I wear pink in my scars and love in my heart

Aug 29

My heart is full after last night’s event.   My people surrounded me with a lot of love in a lot of ways.  It is easier for me to pretend that we’re all there for “a good cause”, but the reality is that my people showed up for me… it’s personal and I feel very loved by the way that my people stand in solidarity.  Everyone who engages in events like this sacrifices something for the betterment of another: time, money, energy, etc.  The folks who aren’t directly impacted by breast cancer and who show up to these things–those folks are my heroes, even more so than the “survivors” because they are choosing to stand with a hurting community by choice.  I have so many selfless friends and family.  Thanks for the thoughts, prayers, walks, donations, high-fives, and cheers; you make me feel loved and worthy of the mission: Do Today Well. Going to breast cancer events is emotion-packed for me.  I wear pink in my scars, my prognosis, my physical energy level; I don’t need to actually wear pink to know that my life is intimately tied to it.  Seeing the “in memory of” signs is wrenching, but I make myself read them and see them — really see them — because that is part of this story too.  My mind goes to my friends who have died.  There is a bluntness and an unfair brevity there that hurts; the worst truth is that my feelings are tiny in comparison to those of their friends and family who miss them minute-by-minute and are doing life without them.  It’s hard; there is no way around that truth.  However, I know all I can do is Do Today Well, for me and for them. There were a lot of great moments for me, but my favorite was probably kneeling before the paparazzi of my friends’ cameras after the race as all the kids who walked with us gathered around me for a picture.  We’re raising the next generation of givers; not only do I have the love and support I need as I navigate my hardships, but I see the community that Maren and Greta have forming around them also....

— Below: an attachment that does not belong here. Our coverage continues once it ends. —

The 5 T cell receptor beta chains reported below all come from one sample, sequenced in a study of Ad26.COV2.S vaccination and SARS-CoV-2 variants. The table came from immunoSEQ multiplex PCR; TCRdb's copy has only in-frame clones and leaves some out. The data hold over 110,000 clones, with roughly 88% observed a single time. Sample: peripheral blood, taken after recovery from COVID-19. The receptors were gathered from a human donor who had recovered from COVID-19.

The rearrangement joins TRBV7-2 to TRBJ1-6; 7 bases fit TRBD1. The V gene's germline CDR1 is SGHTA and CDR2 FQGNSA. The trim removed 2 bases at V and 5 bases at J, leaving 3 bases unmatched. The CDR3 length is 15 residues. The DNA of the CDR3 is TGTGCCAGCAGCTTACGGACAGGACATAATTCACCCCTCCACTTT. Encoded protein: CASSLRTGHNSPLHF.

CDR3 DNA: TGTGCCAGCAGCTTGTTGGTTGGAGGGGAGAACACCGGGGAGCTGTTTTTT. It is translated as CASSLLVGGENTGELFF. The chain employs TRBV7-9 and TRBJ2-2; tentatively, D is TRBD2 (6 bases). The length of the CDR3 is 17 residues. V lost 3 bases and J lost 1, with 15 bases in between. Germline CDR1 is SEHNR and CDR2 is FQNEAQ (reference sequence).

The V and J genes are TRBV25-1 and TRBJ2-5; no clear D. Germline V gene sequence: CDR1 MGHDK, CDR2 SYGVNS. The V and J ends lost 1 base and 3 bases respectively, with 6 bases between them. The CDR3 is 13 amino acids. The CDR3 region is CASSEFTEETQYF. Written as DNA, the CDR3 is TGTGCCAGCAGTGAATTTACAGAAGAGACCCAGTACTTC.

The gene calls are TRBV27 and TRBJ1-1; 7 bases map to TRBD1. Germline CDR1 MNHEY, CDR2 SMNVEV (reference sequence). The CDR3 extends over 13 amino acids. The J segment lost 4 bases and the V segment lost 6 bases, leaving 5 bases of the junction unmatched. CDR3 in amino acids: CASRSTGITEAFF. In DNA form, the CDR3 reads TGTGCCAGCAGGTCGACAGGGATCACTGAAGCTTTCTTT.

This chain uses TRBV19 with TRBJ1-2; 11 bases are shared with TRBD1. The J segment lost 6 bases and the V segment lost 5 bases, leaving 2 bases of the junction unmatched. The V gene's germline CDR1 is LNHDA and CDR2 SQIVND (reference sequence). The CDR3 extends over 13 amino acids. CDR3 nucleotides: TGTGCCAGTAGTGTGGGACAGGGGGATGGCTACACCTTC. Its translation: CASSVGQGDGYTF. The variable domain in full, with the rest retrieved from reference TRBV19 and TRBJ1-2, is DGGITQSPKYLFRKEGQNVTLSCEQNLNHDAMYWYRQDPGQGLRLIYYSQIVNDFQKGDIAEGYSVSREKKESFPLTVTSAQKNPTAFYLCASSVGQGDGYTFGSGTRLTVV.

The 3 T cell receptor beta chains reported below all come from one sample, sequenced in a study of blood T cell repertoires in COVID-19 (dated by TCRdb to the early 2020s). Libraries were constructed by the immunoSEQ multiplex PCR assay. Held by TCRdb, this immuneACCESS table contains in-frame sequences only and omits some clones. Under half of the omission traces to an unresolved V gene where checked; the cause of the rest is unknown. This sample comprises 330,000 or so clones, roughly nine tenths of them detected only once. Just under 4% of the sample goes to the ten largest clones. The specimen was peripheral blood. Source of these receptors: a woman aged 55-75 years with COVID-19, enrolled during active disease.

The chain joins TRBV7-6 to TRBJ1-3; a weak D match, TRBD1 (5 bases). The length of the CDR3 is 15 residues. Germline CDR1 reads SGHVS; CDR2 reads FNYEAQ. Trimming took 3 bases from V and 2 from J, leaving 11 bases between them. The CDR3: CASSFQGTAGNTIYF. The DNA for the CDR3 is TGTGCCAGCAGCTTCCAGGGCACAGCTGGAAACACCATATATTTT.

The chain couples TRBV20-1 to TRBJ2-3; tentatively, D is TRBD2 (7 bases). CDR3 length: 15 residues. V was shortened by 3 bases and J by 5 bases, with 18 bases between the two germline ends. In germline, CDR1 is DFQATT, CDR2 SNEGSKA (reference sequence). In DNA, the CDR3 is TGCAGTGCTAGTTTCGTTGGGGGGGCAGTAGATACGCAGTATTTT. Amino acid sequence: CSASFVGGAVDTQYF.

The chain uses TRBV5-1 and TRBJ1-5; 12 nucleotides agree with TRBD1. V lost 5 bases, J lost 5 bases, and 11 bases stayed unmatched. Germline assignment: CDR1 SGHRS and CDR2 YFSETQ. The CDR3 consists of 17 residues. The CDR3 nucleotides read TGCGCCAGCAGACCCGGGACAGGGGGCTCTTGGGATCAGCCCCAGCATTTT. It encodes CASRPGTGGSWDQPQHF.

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Stuff vs Soul